More than a few laughs were heard in the crowd of Danish and international students, who had jumped at the chance to listen to Ambassador Young-sam Mas talk about the close kinship between Korea and Denmark. The ambassador had a feel for Danish humor, and it was clear that the interest in Denmark was far from superficial.
The occasion for the visit was that 15 students and the lecturer Rune Gregers Meyer are leaving for Korea, where they’ll stay from 28 March until 8 April. The students at Marketing Management and of Service, Hospitality and Tourism Management will cooperate with Korean students to produce a communication strategy for LEGO.
The students from Sookmyung University in Korea will contribute with their knowledge of Korean consumer behavior and the economic situation in Korea, while the Danish students bring knowledge of activity budgets, media planning and big data to the table.
A tradition for cooperation
It is not the first time students from Cphbusiness have traveled to Korea to improve their knowledge of international cooperation and foreign culture.
Cphbusiness has had a close partnership with multiple Korean universities since 2013, and since then between 25 and 50 students have left for Korea each year.
- It makes a huge difference to the students to get the opportunity to encounter and work in a culture such as the Korean. The Korean students work extremely hard and the Asian culture is so different from ours that the Danish students learn a lot on both the personal and professional level – something they can’t learn the same way by staying in Denmark, says Michael Huss Svejstrup, Head of International Relations at Cphbusiness.
Even though the geographical distance between Korea and Denmark is big, we have a long and close history together; the ambassador showed the audience during the presentation titled “Grundtvig’s dream has come true in Korea”.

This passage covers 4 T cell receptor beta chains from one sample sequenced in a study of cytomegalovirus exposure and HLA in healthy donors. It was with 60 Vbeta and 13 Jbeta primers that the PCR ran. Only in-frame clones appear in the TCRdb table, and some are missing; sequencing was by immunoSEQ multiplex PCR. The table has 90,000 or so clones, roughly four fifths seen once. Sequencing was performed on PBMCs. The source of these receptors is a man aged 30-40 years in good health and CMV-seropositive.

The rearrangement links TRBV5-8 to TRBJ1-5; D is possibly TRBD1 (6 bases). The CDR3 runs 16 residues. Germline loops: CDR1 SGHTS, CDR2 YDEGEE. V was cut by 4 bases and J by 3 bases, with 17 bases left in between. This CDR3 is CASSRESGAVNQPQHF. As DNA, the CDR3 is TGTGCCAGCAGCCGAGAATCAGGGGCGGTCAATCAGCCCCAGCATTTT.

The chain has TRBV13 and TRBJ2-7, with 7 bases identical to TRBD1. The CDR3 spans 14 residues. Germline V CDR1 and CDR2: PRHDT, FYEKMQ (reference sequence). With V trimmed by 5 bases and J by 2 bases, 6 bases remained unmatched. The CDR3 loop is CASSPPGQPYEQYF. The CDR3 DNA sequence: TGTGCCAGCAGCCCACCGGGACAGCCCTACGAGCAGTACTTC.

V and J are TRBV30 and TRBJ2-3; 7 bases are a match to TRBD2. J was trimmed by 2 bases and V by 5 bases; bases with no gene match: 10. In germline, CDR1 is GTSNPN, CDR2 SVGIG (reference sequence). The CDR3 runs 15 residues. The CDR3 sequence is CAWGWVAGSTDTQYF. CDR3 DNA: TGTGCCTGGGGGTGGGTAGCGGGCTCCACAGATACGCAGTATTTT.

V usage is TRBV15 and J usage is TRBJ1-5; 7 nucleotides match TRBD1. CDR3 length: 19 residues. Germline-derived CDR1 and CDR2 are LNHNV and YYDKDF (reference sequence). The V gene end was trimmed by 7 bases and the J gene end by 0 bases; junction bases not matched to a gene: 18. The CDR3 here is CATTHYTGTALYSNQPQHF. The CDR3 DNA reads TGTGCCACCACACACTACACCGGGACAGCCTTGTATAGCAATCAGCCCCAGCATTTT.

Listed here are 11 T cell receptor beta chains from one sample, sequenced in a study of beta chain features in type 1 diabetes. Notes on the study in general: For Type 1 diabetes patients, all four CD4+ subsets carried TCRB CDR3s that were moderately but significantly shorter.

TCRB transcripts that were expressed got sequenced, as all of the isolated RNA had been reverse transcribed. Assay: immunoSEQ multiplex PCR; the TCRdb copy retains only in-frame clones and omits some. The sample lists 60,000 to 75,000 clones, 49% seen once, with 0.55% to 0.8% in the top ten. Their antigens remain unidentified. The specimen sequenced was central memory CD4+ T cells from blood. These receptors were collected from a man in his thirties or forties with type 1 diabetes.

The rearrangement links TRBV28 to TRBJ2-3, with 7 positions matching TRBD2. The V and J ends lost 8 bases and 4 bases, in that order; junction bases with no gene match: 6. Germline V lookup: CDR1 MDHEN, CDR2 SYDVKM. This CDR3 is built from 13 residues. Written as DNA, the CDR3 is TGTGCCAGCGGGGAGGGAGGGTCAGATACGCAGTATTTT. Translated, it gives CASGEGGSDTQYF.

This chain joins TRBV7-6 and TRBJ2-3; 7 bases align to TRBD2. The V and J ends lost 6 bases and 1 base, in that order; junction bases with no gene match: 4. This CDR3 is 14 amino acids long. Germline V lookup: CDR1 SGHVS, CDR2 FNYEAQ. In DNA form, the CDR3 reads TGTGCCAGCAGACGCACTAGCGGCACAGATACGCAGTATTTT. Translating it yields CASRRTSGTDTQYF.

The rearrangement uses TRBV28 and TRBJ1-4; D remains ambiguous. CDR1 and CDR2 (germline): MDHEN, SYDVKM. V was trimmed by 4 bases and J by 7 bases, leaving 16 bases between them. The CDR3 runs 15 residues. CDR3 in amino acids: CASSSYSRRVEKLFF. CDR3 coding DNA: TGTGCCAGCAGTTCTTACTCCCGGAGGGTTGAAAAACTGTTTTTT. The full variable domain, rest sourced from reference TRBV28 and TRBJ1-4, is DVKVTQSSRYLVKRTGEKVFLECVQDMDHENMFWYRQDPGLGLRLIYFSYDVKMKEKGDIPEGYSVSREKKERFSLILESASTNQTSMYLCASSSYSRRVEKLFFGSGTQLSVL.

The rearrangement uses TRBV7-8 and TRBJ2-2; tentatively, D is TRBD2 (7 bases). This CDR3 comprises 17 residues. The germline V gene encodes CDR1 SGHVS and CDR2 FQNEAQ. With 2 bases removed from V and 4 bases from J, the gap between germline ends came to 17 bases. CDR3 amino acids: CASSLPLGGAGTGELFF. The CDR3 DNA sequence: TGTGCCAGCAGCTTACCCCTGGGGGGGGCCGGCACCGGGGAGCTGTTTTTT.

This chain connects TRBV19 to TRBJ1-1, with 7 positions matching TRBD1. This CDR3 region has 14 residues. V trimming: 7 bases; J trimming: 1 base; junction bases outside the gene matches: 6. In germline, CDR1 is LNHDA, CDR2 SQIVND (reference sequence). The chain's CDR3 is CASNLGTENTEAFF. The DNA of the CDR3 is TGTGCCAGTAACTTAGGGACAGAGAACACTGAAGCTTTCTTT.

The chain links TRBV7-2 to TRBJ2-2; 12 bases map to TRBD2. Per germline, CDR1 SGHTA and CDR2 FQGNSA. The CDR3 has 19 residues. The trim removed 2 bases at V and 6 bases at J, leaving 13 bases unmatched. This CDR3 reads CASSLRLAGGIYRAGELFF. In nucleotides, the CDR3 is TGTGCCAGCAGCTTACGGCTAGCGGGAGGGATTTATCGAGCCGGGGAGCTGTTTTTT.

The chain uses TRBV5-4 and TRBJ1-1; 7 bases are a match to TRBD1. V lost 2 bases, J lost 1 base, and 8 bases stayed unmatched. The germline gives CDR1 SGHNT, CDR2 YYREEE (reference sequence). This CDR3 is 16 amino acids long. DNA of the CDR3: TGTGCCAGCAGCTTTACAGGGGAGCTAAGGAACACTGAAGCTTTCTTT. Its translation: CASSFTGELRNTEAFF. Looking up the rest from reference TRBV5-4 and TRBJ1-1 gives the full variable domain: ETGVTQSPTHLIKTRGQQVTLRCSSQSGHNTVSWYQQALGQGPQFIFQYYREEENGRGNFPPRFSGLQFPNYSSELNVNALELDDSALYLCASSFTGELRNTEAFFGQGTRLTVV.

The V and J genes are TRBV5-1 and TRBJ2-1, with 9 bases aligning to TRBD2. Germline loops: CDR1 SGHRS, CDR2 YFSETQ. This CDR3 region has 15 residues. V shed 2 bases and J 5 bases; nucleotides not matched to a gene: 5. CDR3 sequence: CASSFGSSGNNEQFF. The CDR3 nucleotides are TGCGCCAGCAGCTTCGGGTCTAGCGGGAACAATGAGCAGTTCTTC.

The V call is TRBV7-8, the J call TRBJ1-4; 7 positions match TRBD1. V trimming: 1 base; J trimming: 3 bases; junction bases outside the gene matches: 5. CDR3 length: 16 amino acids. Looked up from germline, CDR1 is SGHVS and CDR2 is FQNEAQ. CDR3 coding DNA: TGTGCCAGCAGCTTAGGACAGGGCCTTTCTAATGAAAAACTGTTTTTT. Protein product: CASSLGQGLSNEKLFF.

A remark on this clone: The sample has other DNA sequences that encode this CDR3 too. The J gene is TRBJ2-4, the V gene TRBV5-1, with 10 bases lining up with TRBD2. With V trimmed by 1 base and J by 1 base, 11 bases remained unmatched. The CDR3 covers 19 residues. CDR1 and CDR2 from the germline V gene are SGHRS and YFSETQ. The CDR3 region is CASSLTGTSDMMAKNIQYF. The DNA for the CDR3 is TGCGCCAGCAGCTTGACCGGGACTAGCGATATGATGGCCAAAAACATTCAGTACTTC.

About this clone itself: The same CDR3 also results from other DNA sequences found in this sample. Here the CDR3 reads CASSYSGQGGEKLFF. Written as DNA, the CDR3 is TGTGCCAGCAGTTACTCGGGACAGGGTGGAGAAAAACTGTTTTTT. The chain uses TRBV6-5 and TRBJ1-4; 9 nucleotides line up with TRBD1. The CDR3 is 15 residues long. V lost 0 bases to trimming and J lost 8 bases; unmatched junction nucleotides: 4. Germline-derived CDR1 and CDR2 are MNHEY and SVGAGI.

Jutlandia, subject of the Kim Larsen song, may be the best known example of Danish contribution to Korea among Danes, but also the introduction of the telegraph and the concept of folk high school comes from Denmark, the ambassador said.
It is interesting that the ambassador chose to emphasize the idea of the folk high school, Rune Gregers Meyer points out. He teaches the students at Cphbusiness Lyngby, travels to Korea with them and also used to be a principal at a folk high school.
- The folk high school movement has had an undeniable influence on our culture, including low power distance that we are used to in Denmark as opposed to Korea, which is known to be quite hierarchic. Therefore, it’s going to be interesting to see how the cooperation between the Danish and the Korean students unfolds and how our students will interact with the Korean lecturers, when two so different cultures must be integrated during a concrete cooperation, he says.
However, Danish influence in Korea isn’t limited to the past.
LEGO is well-known in Korea and Legoland will open a new location in 2017, Royal Copenhagen is extremely fashionable, and if you feel like getting a sausage from Steff Houlberg, you can do that too, the ambassador said and made it clear that the possibility of expanding mutual commerce for mutual benefit is very real.
- It is going to be very exciting for our students to get the chance to work on a communications strategy on a market such as the Korean, especially because communication has so much to do with culture. So this study trip will be very educational for all of us, says Rune Gregers Meyer.